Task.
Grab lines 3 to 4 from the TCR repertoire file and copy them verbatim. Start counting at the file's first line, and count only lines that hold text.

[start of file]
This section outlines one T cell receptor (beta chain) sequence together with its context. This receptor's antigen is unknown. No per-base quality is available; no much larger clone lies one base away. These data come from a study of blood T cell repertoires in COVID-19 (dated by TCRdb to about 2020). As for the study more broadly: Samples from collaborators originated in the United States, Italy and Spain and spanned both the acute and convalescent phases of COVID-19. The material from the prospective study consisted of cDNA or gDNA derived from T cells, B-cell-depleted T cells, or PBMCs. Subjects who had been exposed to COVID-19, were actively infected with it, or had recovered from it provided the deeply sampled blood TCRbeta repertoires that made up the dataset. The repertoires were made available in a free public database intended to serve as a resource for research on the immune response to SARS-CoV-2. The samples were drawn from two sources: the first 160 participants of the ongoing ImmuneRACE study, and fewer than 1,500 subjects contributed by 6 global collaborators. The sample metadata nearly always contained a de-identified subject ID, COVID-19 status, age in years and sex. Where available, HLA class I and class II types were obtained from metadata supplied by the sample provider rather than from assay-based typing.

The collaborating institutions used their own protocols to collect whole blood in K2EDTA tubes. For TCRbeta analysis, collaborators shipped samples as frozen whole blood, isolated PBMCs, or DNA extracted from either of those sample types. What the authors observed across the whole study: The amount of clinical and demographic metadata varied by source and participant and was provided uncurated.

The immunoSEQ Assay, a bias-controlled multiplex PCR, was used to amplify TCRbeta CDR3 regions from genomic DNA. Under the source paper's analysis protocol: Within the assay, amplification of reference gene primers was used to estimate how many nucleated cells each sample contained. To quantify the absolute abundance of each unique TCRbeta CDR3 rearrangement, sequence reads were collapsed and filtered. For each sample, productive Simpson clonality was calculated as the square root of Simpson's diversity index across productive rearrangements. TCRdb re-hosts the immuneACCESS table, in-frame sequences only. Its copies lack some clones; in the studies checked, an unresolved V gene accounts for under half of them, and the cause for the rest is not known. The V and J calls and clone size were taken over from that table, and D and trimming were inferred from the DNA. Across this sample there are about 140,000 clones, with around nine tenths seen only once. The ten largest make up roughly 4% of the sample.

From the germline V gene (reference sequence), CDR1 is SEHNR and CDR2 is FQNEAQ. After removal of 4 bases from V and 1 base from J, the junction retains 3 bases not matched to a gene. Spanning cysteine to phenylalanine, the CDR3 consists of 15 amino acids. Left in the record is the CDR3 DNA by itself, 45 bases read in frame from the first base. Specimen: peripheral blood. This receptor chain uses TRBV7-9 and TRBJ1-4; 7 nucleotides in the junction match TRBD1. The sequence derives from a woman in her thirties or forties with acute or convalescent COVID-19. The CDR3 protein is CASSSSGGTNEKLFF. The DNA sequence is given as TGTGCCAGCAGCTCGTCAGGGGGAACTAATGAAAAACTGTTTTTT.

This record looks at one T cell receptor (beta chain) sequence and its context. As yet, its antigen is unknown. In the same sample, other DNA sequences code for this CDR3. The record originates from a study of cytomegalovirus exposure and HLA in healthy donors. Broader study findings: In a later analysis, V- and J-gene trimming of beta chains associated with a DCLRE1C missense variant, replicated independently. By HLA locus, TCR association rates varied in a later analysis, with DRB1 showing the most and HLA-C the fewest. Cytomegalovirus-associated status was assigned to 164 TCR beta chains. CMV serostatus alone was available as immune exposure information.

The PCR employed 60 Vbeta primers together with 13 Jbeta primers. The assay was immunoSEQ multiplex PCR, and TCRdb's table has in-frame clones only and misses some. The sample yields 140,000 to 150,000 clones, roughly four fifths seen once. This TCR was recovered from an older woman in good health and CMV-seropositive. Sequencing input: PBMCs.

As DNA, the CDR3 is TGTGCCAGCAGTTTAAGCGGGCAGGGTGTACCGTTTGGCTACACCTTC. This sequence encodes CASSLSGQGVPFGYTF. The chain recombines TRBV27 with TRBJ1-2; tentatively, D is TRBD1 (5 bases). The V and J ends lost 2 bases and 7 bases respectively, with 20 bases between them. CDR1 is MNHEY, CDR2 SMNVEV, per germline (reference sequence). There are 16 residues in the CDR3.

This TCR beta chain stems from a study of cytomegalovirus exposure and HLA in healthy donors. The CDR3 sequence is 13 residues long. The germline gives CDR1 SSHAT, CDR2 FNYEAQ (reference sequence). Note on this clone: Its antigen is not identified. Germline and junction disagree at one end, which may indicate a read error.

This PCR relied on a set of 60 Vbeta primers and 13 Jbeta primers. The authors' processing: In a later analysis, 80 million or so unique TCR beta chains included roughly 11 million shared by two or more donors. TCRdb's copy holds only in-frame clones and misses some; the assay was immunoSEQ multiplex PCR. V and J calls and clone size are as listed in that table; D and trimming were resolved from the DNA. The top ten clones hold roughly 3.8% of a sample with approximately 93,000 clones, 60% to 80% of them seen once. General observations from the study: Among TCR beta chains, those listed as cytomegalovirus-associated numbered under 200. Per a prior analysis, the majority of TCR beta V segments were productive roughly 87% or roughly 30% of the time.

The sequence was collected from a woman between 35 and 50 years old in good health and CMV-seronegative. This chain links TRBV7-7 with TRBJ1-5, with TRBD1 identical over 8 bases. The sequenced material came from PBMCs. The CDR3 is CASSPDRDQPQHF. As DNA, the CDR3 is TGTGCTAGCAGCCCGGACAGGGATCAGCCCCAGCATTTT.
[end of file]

The immunoSEQ Assay, a bias-controlled multiplex PCR, was used to amplify TCRbeta CDR3 regions from genomic DNA. Under the source paper's analysis protocol: Within the assay, amplification of reference gene primers was used to estimate how many nucleated cells each sample contained. To quantify the absolute abundance of each unique TCRbeta CDR3 rearrangement, sequence reads were collapsed and filtered. For each sample, productive Simpson clonality was calculated as the square root of Simpson's diversity index across productive rearrangements. TCRdb re-hosts the immuneACCESS table, in-frame sequences only. Its copies lack some clones; in the studies checked, an unresolved V gene accounts for under half of them, and the cause for the rest is not known. The V and J calls and clone size were taken over from that table, and D and trimming were inferred from the DNA. Across this sample there are about 140,000 clones, with around nine tenths seen only once. The ten largest make up roughly 4% of the sample.

From the germline V gene (reference sequence), CDR1 is SEHNR and CDR2 is FQNEAQ. After removal of 4 bases from V and 1 base from J, the junction retains 3 bases not matched to a gene. Spanning cysteine to phenylalanine, the CDR3 consists of 15 amino acids. Left in the record is the CDR3 DNA by itself, 45 bases read in frame from the first base. Specimen: peripheral blood. This receptor chain uses TRBV7-9 and TRBJ1-4; 7 nucleotides in the junction match TRBD1. The sequence derives from a woman in her thirties or forties with acute or convalescent COVID-19. The CDR3 protein is CASSSSGGTNEKLFF. The DNA sequence is given as TGTGCCAGCAGCTCGTCAGGGGGAACTAATGAAAAACTGTTTTTT.